Tesla warns Wall Street it could make fewer vehicles this year

Tesla Inc. warned investors late Wednesday that it may make fewer vehicles this year than in 2023 to focus on its next-generation EV, sending the stock tumbling more than 3% after hours.

“In 2024, our vehicle volume growth rate may be notably lower than the growth rate achieved in 2023, as our teams work on the launch of the next-generation vehicle at Gigafactory Texas,” the EV maker said in a letter to shareholders accompanying its fourth-quarter results.

The company is in between “two major growth waves,” it said.


earned $7.9 billion, or $2.27 a share, in the quarter, compared with $3.7 billion, or $1.07 a share, in the year-ago period. Adjusted for one-time items, the EV maker earned 71 cents a share.

Sales rose 3% to $25.17 billion, from $24.32 billion a year ago, as rising rising vehicle sales and growth in other parts of the business were offset by a reduced average vehicle selling price and lower revenue recognition from “Full Self Driving,” Tesla’s suite of advanced driver-assistance systems for urban driving.

Analysts polled by FactSet expected the EV maker to report adjusted earnings of 73 cents a share on sales of $25.6 billion.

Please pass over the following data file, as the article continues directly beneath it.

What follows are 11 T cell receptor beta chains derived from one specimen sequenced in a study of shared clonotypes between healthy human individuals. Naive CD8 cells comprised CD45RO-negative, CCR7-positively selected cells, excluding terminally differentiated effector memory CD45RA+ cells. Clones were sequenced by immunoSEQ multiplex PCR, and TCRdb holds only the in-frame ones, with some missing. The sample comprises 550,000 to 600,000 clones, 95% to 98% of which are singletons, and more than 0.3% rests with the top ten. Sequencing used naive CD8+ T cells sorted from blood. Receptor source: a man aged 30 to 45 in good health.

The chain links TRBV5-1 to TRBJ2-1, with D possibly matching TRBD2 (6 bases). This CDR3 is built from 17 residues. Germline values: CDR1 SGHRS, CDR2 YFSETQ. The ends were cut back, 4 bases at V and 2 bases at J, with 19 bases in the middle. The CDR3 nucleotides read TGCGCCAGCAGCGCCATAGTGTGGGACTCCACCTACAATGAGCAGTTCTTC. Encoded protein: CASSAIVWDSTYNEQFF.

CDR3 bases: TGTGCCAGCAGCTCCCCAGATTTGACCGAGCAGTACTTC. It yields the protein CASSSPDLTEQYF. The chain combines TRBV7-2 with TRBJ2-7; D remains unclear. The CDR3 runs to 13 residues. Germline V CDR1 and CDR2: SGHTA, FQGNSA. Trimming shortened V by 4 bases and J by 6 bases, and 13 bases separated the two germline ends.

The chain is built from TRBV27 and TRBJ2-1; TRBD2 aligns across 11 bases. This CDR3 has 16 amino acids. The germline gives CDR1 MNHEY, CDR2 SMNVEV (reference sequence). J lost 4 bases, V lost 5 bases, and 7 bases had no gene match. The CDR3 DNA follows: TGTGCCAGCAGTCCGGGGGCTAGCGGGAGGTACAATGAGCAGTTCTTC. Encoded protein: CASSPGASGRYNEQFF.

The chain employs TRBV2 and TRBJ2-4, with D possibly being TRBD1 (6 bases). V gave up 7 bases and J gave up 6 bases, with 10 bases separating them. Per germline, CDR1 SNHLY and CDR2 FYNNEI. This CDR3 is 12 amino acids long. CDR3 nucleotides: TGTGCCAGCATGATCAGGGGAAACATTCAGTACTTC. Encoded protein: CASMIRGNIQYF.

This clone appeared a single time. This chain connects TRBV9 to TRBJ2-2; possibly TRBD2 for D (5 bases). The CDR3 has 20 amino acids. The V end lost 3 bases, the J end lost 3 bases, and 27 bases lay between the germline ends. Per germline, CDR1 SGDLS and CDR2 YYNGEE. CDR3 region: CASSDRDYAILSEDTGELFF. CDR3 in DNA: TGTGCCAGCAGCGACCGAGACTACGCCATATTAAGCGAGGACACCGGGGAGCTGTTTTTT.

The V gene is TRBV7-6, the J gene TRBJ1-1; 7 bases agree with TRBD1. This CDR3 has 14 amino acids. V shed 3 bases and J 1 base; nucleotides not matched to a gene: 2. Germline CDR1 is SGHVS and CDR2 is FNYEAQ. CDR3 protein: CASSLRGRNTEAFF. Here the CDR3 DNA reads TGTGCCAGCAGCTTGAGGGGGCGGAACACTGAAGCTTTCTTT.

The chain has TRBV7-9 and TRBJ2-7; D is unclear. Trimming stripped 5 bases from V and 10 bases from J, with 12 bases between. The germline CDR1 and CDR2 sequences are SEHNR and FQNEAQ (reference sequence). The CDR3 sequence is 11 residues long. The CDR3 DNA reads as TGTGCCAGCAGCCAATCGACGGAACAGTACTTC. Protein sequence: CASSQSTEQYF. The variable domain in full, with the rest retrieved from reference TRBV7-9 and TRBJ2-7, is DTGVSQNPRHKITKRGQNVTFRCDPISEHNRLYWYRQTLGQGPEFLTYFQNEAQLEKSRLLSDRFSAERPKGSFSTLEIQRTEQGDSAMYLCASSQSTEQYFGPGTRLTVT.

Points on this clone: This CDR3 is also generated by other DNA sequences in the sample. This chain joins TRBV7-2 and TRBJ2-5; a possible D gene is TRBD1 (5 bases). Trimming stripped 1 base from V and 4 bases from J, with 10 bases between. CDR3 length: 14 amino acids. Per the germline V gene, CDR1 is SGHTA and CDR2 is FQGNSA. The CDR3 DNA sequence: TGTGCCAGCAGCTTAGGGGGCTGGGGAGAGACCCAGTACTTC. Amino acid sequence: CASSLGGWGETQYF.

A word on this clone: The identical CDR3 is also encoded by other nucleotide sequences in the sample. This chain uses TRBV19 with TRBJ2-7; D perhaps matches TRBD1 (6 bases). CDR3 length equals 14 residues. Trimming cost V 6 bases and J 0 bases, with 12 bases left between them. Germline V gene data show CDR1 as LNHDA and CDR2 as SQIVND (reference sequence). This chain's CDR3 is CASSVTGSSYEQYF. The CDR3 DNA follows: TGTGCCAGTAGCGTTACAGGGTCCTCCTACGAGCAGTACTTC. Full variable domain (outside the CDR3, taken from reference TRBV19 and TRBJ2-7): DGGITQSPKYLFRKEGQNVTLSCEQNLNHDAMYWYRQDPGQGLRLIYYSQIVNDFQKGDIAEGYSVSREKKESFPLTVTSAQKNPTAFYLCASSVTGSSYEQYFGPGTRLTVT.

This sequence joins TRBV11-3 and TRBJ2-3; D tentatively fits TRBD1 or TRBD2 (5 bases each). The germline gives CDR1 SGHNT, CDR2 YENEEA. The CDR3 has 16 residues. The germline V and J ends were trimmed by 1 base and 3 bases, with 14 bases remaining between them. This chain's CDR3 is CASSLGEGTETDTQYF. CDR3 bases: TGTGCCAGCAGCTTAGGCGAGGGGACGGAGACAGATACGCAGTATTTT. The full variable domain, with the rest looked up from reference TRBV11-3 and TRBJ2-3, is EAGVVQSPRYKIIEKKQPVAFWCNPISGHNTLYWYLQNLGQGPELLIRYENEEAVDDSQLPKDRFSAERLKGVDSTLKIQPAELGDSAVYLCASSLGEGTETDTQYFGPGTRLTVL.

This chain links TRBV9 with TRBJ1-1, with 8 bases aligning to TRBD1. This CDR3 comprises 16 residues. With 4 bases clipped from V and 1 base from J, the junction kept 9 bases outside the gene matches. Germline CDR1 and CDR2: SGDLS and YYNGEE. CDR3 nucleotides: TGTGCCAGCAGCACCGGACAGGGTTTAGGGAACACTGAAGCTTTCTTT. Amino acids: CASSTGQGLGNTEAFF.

Other profit impact came as the company ramped up production of the Cybertruck, Tesla said. The EV maker reiterated that it expects that the Cybertruck ramp will be “longer than other models given its manufacturing complexity.”

The next-generation vehicle, of which little is known, has been dubbed the Model 2. A question about whether the new EV would be launched by 2025 has been the top query on Tesla’s investor-relations site.

“We are focused on bringing the next-generation platform to market as quickly as we can, with the plan to start production at Gigafactory Texas. This platform will revolutionize how vehicles are manufactured,” the company said in the letter.

Tesla’s stock has gotten to a rough start of the year, off more than 16% this month, versus gains of 2% for the S&P 500 index
The shares are up more than 44% in the past 12 months, however, outpacing S&P’s gains of around 21%.

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